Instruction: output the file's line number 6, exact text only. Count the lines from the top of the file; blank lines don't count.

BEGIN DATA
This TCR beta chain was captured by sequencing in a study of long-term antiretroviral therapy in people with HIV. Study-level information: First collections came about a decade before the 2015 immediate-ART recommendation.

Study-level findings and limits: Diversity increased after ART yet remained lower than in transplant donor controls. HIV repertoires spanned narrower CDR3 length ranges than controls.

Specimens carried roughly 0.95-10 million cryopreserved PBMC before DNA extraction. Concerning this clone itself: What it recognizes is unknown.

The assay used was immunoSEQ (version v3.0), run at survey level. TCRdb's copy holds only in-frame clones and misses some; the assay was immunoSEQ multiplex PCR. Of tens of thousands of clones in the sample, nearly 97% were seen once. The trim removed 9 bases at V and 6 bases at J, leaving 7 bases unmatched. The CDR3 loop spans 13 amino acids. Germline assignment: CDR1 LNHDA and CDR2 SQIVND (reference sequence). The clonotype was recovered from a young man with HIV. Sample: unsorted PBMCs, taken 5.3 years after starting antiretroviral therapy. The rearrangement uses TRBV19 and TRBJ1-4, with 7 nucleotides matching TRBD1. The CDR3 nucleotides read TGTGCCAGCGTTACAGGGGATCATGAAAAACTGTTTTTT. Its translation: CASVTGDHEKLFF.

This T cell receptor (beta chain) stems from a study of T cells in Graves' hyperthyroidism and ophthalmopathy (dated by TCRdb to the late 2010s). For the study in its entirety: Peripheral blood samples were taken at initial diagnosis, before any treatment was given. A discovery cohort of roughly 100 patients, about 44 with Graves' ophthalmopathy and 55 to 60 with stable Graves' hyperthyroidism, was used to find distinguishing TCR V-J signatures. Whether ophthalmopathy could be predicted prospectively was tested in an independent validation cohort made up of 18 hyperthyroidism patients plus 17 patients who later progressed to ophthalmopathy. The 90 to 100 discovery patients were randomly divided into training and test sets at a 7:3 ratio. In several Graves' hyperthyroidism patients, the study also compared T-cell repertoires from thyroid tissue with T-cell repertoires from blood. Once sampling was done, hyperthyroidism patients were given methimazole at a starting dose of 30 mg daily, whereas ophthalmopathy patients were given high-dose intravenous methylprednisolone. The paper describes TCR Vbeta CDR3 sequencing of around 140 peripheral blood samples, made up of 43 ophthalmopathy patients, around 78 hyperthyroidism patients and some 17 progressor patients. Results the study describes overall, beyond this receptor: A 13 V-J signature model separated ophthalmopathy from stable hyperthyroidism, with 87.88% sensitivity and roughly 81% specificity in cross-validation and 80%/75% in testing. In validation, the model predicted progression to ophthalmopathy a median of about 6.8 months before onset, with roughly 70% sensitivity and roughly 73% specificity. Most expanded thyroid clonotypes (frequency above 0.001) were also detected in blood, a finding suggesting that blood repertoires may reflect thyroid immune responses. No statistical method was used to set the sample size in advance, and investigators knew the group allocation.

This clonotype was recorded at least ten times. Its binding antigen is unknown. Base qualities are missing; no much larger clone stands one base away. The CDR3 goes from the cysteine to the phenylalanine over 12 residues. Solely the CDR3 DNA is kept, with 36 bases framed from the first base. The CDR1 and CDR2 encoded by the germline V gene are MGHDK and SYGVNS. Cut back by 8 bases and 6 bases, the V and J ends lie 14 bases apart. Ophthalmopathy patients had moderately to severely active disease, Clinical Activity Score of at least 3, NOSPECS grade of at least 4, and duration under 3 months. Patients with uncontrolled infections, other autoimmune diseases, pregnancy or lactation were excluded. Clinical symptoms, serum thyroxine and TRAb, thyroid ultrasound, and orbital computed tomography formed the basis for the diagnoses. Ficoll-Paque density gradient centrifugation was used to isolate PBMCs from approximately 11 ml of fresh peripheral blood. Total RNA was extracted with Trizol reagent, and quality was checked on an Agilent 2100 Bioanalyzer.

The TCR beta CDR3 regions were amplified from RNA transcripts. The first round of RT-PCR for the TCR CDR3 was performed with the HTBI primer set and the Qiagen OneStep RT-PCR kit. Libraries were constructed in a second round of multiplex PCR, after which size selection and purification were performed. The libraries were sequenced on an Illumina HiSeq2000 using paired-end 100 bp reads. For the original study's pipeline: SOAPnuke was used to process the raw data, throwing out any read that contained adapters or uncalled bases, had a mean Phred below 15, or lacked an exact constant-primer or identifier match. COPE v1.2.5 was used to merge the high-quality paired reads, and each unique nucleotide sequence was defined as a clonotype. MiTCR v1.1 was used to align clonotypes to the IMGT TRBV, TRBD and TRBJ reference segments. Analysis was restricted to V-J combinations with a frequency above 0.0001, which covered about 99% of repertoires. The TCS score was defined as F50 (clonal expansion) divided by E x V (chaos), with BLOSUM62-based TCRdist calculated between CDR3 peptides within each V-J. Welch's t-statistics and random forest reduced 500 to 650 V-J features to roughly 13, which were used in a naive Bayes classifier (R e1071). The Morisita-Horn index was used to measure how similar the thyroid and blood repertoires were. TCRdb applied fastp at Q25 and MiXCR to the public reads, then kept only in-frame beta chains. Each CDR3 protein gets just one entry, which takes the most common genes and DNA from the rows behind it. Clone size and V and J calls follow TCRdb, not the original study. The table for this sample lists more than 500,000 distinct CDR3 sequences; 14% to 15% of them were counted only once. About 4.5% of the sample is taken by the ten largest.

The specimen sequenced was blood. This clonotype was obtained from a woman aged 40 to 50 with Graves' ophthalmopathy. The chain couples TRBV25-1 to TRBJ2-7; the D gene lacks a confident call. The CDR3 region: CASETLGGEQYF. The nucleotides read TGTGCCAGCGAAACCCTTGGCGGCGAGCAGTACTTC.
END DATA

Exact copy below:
This clonotype was recorded at least ten times. Its binding antigen is unknown. Base qualities are missing; no much larger clone stands one base away. The CDR3 goes from the cysteine to the phenylalanine over 12 residues. Solely the CDR3 DNA is kept, with 36 bases framed from the first base. The CDR1 and CDR2 encoded by the germline V gene are MGHDK and SYGVNS. Cut back by 8 bases and 6 bases, the V and J ends lie 14 bases apart. Ophthalmopathy patients had moderately to severely active disease, Clinical Activity Score of at least 3, NOSPECS grade of at least 4, and duration under 3 months. Patients with uncontrolled infections, other autoimmune diseases, pregnancy or lactation were excluded. Clinical symptoms, serum thyroxine and TRAb, thyroid ultrasound, and orbital computed tomography formed the basis for the diagnoses. Ficoll-Paque density gradient centrifugation was used to isolate PBMCs from approximately 11 ml of fresh peripheral blood. Total RNA was extracted with Trizol reagent, and quality was checked on an Agilent 2100 Bioanalyzer.